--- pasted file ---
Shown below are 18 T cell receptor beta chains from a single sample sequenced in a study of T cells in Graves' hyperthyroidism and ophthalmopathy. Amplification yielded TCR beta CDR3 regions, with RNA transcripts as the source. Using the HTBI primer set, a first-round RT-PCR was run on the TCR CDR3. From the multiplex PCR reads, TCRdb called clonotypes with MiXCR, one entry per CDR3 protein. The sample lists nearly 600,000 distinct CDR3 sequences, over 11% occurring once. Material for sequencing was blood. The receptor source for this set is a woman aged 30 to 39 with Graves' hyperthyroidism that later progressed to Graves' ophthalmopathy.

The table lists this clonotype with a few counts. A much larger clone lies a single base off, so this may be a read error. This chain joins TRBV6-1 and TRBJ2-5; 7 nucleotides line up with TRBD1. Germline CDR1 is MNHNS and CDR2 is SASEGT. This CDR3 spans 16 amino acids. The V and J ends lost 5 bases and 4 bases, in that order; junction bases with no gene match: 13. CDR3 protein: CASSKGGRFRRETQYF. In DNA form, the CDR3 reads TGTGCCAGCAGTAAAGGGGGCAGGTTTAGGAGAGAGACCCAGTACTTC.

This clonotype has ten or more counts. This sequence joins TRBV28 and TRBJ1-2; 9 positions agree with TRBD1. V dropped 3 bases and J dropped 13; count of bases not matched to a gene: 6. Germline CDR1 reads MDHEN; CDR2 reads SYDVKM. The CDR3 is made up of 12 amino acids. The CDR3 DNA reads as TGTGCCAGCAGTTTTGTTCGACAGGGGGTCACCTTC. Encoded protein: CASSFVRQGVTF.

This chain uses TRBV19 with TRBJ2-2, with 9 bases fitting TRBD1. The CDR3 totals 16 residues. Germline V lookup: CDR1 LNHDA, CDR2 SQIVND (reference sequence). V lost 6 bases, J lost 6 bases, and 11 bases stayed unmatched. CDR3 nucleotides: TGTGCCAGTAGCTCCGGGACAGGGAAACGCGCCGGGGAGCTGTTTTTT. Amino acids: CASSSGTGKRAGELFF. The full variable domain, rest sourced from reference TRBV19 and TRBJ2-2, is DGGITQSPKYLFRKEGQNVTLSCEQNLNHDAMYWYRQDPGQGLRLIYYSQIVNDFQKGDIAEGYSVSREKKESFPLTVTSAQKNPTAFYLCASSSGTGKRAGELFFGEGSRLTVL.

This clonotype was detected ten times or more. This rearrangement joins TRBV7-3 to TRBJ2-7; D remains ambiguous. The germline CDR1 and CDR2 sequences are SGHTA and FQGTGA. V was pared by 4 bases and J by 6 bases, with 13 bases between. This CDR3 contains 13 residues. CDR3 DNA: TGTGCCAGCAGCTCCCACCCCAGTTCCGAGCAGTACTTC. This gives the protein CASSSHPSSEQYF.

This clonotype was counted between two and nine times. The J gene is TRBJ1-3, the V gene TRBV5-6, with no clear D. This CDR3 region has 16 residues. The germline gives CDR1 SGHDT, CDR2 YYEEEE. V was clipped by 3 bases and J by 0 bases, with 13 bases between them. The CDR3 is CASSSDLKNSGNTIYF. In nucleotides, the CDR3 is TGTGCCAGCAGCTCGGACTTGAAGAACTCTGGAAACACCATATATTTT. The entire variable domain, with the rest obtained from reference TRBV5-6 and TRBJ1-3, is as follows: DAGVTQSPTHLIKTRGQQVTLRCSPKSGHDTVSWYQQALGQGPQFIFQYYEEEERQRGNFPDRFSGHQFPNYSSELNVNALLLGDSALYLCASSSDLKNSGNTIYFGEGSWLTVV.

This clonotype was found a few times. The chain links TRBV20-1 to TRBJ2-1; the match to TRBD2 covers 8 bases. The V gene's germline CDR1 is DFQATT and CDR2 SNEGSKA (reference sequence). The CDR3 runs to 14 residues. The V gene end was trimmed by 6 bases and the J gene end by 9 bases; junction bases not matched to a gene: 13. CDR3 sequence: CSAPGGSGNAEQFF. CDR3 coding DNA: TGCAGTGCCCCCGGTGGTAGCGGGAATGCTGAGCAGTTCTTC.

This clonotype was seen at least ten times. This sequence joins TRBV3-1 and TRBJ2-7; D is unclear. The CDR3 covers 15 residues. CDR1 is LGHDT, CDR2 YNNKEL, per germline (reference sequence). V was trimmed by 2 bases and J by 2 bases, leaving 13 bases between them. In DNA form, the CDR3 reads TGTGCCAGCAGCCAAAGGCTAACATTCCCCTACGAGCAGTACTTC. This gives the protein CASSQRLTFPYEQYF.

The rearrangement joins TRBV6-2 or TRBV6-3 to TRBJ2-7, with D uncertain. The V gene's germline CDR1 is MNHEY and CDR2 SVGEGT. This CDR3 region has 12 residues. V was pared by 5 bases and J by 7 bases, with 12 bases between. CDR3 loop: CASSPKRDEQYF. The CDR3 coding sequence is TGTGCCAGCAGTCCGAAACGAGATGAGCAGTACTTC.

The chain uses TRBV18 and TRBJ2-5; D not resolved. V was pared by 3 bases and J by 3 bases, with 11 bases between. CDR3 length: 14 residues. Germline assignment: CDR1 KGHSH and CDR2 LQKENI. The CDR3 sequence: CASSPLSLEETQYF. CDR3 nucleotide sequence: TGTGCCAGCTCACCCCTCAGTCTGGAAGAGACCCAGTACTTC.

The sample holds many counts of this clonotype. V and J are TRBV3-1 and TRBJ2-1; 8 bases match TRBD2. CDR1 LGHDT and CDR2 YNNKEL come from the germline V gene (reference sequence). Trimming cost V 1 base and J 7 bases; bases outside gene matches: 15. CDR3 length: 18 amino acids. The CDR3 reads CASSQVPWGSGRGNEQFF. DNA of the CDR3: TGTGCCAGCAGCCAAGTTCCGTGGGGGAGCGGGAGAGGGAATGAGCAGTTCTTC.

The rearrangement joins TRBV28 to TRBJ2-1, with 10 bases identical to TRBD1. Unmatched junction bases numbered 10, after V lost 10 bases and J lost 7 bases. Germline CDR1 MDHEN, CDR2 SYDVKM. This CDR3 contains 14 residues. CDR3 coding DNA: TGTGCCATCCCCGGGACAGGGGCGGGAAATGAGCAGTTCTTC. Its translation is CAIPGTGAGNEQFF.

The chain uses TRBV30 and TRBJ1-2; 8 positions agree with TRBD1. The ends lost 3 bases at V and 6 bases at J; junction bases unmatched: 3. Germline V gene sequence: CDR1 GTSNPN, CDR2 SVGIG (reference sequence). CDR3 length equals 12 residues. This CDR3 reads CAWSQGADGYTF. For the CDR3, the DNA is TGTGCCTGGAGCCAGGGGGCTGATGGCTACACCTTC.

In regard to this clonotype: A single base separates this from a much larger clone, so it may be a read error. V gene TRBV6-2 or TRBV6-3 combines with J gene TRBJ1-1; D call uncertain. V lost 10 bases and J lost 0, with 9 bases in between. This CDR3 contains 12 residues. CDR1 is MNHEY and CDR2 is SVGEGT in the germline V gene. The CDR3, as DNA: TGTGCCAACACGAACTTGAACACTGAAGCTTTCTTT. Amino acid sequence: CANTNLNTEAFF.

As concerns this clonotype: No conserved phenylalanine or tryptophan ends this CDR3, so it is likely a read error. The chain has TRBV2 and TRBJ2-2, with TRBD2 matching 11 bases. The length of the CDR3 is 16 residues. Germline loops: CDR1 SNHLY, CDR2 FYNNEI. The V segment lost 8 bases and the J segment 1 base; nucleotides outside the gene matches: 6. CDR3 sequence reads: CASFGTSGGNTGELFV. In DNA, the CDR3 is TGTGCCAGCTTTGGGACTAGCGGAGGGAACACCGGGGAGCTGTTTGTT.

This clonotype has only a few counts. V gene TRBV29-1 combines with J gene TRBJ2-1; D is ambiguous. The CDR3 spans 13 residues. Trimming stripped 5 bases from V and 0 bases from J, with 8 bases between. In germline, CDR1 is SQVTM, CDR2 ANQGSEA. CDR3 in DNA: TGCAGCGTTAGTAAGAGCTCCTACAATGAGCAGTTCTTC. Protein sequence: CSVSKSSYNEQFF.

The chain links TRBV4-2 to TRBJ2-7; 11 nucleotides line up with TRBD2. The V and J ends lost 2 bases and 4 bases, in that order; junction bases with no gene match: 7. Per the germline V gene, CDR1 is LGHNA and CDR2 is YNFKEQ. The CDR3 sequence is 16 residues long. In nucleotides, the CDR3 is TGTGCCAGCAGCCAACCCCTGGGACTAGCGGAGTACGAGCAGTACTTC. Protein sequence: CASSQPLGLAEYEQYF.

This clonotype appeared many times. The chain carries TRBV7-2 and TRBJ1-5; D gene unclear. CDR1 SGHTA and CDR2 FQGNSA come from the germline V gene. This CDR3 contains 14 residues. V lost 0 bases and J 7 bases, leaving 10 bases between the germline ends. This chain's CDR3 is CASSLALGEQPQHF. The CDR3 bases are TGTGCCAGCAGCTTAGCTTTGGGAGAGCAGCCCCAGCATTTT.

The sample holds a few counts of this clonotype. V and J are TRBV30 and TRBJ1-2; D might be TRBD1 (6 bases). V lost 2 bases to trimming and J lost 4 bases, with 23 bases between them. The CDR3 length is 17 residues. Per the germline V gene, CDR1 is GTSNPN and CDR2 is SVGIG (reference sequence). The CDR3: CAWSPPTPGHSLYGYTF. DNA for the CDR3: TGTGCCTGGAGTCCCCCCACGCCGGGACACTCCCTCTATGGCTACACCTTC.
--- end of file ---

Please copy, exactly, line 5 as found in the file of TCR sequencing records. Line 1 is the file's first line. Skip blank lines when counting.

This clonotype was detected ten times or more. This rearrangement joins TRBV7-3 to TRBJ2-7; D remains ambiguous. The germline CDR1 and CDR2 sequences are SGHTA and FQGTGA. V was pared by 4 bases and J by 6 bases, with 13 bases between. This CDR3 contains 13 residues. CDR3 DNA: TGTGCCAGCAGCTCCCACCCCAGTTCCGAGCAGTACTTC. This gives the protein CASSSHPSSEQYF.